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Title IX expands partnership

By: Erica Lampert ~Staff Writer~

Nationally, gender-based violence is severely underreported due to pervasive victim blaming, social stigmas, widespread misinformation and a lack of understanding of what constitutes gender-based violence and how it should be reported. Student reporting of gender-based violence on Xavier’s campus, however, continues to increase.

The increase in reporting is due in part to the quality of services provided, and during the 2015-2016 academic year, Xavier received twice as many reports of acquaintance rape compared to the previous year.

“This increase in reports means that Xavier students, faculty and staff are increasing their knowledge of these issues and are rejecting victim blame and social stigma,” Chief Title IX Officer Kate Lawson said. “It means that the way we are engaging with each other about this issue, in dialogue and in action, is breaking down barriers to reporting.”

To continue this increase of reporting from students, Title IX and Women Helping Women (WHW) are expanding their partnership to include more than their Memorandum of Understanding (MOU).

Currently, students have access to after hour and weekend advocacy services with WHW. However, students will have opportunities to meet with WHW advocates on campus two days a week starting this spring.

“As anticipated and hoped, tracking with this increase in reporting, since we established a full-time confidential staff advocate position last fall, more and more students are seeking advocacy and support services,” Lawson said. “Our hope in expanding the partnership with WHW is to continue to strengthen these services for Xavier students.”

WHW provides advocacy and support services for individuals experiencing sexual assault, intimate partner violence and stalking.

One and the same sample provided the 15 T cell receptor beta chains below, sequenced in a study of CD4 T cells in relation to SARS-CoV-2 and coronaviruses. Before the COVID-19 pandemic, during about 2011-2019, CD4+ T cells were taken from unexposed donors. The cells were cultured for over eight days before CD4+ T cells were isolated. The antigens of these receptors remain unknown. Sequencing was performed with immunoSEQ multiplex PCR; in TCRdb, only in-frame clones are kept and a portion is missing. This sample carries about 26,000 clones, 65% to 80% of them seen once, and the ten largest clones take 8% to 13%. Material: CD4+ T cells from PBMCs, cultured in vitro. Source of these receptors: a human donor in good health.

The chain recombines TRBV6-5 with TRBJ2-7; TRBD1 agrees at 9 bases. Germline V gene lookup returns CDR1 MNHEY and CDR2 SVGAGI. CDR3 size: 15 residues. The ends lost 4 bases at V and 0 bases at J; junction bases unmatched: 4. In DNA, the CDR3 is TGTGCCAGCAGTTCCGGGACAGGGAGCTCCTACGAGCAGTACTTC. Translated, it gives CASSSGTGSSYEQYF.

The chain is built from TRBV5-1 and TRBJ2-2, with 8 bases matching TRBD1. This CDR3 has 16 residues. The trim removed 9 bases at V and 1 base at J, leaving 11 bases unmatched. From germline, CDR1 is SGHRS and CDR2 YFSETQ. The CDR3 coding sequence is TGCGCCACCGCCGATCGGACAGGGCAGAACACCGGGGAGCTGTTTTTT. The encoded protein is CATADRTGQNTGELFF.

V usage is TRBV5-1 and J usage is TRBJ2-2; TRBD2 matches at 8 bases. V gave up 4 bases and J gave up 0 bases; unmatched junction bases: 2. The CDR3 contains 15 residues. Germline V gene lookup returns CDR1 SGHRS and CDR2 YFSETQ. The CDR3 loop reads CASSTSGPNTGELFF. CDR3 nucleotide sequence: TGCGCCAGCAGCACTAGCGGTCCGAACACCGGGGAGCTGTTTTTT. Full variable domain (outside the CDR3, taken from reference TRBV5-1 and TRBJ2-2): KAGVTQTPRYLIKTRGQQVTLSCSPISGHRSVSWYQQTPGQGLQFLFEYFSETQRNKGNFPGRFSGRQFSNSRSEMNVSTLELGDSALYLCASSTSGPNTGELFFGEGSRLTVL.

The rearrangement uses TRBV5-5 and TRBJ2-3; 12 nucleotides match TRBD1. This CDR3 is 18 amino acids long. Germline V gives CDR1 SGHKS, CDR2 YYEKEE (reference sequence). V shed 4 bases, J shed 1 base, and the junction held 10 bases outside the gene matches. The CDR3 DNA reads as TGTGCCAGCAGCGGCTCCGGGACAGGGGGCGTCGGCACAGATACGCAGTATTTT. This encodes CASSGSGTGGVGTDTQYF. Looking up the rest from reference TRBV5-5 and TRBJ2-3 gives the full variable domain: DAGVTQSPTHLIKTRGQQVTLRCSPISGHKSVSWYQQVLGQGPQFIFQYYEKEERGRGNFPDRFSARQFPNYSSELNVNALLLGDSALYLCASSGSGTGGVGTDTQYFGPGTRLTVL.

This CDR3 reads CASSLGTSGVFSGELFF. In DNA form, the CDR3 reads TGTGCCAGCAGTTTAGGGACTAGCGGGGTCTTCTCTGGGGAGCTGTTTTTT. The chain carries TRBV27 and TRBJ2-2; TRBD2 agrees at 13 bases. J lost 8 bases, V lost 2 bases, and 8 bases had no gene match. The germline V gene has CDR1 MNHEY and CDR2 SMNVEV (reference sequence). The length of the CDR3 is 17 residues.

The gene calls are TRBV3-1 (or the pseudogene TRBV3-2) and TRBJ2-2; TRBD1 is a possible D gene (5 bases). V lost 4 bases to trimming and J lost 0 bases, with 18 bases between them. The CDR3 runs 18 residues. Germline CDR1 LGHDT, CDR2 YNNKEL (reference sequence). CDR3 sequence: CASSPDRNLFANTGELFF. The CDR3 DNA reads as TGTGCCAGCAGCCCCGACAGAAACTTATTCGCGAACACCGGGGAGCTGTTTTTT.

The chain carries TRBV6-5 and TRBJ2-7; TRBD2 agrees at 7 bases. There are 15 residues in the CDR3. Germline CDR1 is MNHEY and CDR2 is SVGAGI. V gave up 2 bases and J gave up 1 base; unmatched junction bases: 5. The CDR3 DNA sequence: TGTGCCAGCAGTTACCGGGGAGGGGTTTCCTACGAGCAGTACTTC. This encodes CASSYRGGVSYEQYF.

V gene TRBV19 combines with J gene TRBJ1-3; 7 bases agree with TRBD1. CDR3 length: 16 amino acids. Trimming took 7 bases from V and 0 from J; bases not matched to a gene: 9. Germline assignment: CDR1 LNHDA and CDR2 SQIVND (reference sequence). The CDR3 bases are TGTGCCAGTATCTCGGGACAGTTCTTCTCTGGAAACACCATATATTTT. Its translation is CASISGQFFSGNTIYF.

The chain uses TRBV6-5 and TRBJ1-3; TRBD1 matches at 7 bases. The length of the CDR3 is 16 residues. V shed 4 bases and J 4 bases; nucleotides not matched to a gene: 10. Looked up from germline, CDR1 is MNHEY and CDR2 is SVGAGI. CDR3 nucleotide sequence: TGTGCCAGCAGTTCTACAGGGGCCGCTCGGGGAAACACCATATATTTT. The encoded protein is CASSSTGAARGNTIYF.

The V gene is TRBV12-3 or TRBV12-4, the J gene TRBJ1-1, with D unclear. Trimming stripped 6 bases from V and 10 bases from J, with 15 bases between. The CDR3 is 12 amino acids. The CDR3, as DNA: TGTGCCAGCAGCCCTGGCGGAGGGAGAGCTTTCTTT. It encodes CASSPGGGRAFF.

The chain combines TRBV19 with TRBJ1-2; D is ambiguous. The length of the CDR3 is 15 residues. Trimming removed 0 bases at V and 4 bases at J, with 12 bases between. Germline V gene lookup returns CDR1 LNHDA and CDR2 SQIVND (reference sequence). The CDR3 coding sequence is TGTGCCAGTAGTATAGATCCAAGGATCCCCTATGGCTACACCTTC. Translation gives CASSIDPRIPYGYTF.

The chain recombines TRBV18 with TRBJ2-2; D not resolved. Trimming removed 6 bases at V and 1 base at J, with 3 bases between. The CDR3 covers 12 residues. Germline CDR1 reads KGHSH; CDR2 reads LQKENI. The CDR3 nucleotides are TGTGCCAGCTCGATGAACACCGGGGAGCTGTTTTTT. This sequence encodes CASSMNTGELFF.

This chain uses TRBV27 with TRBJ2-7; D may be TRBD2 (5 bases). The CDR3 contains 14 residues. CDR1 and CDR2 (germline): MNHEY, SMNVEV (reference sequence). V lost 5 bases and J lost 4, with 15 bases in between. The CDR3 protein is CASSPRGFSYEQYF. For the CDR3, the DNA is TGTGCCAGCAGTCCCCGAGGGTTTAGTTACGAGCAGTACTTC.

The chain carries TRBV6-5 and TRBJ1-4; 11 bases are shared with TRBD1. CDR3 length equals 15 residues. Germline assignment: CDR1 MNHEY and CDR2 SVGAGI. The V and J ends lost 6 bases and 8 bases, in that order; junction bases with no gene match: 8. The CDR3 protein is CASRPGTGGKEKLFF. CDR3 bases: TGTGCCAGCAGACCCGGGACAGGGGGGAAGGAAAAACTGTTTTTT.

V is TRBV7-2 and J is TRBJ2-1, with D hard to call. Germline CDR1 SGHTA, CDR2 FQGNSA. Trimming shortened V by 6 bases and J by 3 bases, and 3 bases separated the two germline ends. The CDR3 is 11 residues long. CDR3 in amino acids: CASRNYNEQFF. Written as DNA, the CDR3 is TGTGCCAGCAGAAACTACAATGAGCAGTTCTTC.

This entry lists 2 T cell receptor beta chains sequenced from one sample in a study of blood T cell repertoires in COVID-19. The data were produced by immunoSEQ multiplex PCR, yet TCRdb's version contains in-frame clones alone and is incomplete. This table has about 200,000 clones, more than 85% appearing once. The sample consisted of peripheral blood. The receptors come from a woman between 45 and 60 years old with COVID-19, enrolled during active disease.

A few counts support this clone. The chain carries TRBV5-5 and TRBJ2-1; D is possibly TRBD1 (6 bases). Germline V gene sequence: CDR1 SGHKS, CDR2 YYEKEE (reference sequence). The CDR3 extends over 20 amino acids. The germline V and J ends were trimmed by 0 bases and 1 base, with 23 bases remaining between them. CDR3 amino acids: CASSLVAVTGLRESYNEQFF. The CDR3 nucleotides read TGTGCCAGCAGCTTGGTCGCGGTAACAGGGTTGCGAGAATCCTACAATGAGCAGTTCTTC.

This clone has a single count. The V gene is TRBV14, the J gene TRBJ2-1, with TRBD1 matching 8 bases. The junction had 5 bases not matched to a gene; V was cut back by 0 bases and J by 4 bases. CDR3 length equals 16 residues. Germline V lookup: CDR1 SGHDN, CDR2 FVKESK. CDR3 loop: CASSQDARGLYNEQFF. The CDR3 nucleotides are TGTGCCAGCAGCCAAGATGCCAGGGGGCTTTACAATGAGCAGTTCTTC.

Some of their services include a 24-hour crisis hotline, hospital accompaniment, law enforcement, court advocacy, support groups and individual and group counseling.

“We know that prioritizing students access to confidential, comprehensive support and advocacy, through on-campus advocacy and community- based advocacy like WHW, allows them to understand their options in a safe space, make informed decisions and ultimately increases the likelihood that they will report to university officials or law enforcement and access the resources that they identify are best for them in their recovery,” Lawson said.

In addition to the WHW expansion, there are a number of other programs students can become involved with to prevent gender-based violence on campus.

Currently, SGA, faculty and several staff members have collaborated to implement their gender-based violence prevention education program called It’s on X, which is rooted in the evidence- based bystander engagement approach.

“There are many facets of Xavier’s gender-based violence prevention and response systems, all designed to engage students from the moment they connect with Xavier,” Lawson said. “Xavier’s prevention and response systems are specifically designed to and are bringing down the barriers for students to seek help, report, and ultimately stabilize their educational paths.”

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